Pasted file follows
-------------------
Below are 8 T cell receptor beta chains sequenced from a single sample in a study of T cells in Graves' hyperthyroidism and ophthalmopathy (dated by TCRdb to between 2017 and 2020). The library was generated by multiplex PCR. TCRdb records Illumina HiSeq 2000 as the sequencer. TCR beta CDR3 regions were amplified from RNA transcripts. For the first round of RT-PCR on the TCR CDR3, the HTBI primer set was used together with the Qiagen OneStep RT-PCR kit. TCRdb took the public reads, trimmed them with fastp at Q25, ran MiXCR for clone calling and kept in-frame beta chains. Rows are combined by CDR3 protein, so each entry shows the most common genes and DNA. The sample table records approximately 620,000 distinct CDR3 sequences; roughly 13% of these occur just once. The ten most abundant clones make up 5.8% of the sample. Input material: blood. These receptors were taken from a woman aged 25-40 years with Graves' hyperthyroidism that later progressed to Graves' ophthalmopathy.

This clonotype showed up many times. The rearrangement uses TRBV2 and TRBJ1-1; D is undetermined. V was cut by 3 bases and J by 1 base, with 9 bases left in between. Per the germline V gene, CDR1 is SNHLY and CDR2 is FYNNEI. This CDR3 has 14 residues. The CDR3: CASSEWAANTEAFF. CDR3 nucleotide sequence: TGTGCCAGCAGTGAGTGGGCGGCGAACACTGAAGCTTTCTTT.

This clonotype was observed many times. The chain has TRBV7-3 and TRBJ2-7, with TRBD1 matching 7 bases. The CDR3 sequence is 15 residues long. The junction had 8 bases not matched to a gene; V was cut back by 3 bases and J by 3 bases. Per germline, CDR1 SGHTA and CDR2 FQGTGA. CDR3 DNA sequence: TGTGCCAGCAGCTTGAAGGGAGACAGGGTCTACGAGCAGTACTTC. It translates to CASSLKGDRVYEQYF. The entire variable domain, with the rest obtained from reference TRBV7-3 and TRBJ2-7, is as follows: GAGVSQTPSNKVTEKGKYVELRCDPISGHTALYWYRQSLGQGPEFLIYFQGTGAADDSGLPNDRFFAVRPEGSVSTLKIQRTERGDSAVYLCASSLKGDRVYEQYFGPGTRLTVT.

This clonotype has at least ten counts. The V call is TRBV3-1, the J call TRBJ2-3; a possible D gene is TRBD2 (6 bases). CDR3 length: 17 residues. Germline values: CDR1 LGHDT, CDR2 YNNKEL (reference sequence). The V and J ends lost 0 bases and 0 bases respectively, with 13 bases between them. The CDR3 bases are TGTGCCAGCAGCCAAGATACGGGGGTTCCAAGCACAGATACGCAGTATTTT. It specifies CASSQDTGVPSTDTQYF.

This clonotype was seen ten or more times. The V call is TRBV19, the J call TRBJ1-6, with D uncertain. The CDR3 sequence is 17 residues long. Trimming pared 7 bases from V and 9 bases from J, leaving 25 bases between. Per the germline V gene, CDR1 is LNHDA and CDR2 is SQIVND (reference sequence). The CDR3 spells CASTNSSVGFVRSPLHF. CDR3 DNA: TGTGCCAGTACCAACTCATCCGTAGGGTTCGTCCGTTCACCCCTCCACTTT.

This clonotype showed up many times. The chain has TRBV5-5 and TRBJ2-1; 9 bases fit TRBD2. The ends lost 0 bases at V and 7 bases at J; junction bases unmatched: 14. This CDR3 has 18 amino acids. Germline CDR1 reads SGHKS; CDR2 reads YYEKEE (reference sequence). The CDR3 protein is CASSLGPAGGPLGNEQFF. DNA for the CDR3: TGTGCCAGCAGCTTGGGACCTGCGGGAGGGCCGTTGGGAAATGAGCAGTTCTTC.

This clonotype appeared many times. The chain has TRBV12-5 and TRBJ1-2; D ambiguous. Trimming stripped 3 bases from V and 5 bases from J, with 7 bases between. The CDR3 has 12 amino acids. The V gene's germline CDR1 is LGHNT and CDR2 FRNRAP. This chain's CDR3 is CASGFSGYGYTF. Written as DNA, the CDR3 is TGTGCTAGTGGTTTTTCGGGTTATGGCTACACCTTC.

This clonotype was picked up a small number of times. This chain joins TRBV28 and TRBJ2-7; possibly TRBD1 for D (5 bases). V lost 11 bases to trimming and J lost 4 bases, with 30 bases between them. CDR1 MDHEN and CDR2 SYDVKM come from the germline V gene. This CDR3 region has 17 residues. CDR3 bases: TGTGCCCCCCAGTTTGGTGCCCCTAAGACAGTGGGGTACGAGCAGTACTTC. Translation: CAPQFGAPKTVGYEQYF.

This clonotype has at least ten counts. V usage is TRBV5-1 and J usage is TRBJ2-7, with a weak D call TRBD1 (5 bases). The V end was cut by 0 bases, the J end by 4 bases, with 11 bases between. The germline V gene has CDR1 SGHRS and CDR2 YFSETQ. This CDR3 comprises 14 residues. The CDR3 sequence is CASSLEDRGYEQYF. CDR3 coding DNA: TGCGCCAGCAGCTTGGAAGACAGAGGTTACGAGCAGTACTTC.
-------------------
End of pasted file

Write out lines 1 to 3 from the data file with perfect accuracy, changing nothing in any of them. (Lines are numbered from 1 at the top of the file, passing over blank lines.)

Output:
Below are 8 T cell receptor beta chains sequenced from a single sample in a study of T cells in Graves' hyperthyroidism and ophthalmopathy (dated by TCRdb to between 2017 and 2020). The library was generated by multiplex PCR. TCRdb records Illumina HiSeq 2000 as the sequencer. TCR beta CDR3 regions were amplified from RNA transcripts. For the first round of RT-PCR on the TCR CDR3, the HTBI primer set was used together with the Qiagen OneStep RT-PCR kit. TCRdb took the public reads, trimmed them with fastp at Q25, ran MiXCR for clone calling and kept in-frame beta chains. Rows are combined by CDR3 protein, so each entry shows the most common genes and DNA. The sample table records approximately 620,000 distinct CDR3 sequences; roughly 13% of these occur just once. The ten most abundant clones make up 5.8% of the sample. Input material: blood. These receptors were taken from a woman aged 25-40 years with Graves' hyperthyroidism that later progressed to Graves' ophthalmopathy.

This clonotype showed up many times. The rearrangement uses TRBV2 and TRBJ1-1; D is undetermined. V was cut by 3 bases and J by 1 base, with 9 bases left in between. Per the germline V gene, CDR1 is SNHLY and CDR2 is FYNNEI. This CDR3 has 14 residues. The CDR3: CASSEWAANTEAFF. CDR3 nucleotide sequence: TGTGCCAGCAGTGAGTGGGCGGCGAACACTGAAGCTTTCTTT.

This clonotype was observed many times. The chain has TRBV7-3 and TRBJ2-7, with TRBD1 matching 7 bases. The CDR3 sequence is 15 residues long. The junction had 8 bases not matched to a gene; V was cut back by 3 bases and J by 3 bases. Per germline, CDR1 SGHTA and CDR2 FQGTGA. CDR3 DNA sequence: TGTGCCAGCAGCTTGAAGGGAGACAGGGTCTACGAGCAGTACTTC. It translates to CASSLKGDRVYEQYF. The entire variable domain, with the rest obtained from reference TRBV7-3 and TRBJ2-7, is as follows: GAGVSQTPSNKVTEKGKYVELRCDPISGHTALYWYRQSLGQGPEFLIYFQGTGAADDSGLPNDRFFAVRPEGSVSTLKIQRTERGDSAVYLCASSLKGDRVYEQYFGPGTRLTVT.